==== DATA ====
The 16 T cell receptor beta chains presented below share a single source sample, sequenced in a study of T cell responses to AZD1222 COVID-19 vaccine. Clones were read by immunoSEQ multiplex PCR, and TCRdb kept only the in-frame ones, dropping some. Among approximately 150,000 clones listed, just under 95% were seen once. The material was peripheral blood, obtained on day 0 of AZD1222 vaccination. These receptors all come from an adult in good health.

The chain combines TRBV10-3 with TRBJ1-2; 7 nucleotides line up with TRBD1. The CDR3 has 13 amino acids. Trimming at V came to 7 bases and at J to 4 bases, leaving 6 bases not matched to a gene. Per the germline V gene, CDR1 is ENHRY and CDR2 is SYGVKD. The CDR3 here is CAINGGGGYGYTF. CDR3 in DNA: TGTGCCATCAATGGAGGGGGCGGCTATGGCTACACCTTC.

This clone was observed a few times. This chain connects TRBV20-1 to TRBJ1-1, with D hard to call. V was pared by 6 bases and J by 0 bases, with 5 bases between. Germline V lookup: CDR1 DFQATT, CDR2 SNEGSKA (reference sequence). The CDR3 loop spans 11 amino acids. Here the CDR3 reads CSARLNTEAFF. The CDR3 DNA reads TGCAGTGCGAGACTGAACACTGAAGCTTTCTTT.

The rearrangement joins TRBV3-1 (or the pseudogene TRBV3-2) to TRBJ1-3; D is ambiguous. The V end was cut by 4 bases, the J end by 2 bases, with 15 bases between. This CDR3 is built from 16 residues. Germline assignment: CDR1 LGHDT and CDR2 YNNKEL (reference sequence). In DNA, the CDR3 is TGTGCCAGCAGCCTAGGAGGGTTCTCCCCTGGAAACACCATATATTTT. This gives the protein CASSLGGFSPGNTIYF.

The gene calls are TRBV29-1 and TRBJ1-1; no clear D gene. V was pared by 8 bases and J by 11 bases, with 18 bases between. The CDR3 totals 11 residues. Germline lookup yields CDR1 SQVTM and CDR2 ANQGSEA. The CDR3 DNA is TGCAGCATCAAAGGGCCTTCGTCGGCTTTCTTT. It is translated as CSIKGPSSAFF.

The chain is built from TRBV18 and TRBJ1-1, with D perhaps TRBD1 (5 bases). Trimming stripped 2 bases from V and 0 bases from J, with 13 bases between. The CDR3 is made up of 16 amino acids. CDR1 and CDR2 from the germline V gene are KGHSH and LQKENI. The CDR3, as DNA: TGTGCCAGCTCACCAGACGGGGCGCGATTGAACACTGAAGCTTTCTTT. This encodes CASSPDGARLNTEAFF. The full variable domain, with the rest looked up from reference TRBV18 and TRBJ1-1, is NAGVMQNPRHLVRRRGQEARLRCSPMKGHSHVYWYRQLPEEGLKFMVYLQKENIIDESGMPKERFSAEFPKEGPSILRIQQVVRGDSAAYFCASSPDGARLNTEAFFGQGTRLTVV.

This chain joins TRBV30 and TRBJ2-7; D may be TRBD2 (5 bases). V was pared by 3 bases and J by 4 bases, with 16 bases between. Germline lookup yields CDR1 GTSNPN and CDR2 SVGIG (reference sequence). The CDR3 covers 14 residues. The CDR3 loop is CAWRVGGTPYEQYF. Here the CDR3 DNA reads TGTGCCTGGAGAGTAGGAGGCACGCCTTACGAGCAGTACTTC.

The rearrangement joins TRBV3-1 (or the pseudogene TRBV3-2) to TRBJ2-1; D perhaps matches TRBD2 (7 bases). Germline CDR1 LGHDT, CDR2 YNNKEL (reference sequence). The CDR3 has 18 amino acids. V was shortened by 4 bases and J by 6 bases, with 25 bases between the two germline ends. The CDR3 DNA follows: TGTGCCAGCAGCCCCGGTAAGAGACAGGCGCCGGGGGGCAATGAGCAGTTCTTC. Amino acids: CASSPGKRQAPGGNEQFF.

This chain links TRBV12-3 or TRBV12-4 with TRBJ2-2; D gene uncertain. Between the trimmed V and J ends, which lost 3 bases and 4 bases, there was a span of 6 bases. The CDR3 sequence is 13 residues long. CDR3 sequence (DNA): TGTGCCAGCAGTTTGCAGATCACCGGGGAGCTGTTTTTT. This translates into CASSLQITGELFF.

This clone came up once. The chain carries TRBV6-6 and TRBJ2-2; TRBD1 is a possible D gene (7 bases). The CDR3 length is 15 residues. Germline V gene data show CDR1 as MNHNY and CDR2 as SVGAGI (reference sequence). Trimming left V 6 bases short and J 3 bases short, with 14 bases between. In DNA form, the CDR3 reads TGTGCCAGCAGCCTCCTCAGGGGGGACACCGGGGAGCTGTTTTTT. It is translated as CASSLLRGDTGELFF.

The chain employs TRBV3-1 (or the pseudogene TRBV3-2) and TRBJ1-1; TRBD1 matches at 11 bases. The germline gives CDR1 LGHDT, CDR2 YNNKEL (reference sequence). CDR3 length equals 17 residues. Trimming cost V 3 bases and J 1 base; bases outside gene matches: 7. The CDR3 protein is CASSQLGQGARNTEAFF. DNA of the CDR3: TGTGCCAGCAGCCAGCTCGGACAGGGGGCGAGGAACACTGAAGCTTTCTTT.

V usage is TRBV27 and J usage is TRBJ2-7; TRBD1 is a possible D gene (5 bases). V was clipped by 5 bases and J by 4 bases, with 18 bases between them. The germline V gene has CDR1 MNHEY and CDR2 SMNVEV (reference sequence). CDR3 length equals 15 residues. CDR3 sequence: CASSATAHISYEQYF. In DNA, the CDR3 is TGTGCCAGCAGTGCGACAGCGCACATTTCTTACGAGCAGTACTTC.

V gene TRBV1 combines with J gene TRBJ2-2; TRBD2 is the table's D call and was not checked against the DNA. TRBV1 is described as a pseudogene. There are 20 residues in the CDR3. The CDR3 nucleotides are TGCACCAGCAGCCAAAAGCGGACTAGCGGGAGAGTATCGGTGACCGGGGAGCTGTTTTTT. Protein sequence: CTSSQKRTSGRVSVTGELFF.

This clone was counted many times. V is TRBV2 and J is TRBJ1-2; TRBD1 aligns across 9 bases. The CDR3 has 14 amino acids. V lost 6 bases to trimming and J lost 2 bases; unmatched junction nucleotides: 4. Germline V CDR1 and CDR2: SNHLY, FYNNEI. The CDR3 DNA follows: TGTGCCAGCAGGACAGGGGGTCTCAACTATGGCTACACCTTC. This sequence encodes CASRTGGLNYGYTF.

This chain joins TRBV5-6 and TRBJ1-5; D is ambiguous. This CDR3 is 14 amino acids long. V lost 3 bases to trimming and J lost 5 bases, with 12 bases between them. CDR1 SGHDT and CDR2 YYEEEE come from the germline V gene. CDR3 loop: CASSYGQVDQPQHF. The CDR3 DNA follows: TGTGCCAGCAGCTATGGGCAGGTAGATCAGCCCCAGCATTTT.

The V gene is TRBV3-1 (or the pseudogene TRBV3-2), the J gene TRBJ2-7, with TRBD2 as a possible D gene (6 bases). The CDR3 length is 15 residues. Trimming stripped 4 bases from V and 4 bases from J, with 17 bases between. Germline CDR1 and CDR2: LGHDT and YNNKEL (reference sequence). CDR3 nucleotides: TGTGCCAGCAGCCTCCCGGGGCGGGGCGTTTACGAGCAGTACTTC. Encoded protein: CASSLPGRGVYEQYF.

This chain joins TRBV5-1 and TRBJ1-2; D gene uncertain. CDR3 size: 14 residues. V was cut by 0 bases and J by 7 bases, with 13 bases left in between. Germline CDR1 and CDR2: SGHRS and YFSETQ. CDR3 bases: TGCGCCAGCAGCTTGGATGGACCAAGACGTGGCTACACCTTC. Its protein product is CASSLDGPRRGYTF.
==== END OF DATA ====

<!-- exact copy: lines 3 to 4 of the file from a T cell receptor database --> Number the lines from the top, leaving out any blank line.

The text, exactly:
This clone was observed a few times. This chain connects TRBV20-1 to TRBJ1-1, with D hard to call. V was pared by 6 bases and J by 0 bases, with 5 bases between. Germline V lookup: CDR1 DFQATT, CDR2 SNEGSKA (reference sequence). The CDR3 loop spans 11 amino acids. Here the CDR3 reads CSARLNTEAFF. The CDR3 DNA reads TGCAGTGCGAGACTGAACACTGAAGCTTTCTTT.

The rearrangement joins TRBV3-1 (or the pseudogene TRBV3-2) to TRBJ1-3; D is ambiguous. The V end was cut by 4 bases, the J end by 2 bases, with 15 bases between. This CDR3 is built from 16 residues. Germline assignment: CDR1 LGHDT and CDR2 YNNKEL (reference sequence). In DNA, the CDR3 is TGTGCCAGCAGCCTAGGAGGGTTCTCCCCTGGAAACACCATATATTTT. This gives the protein CASSLGGFSPGNTIYF.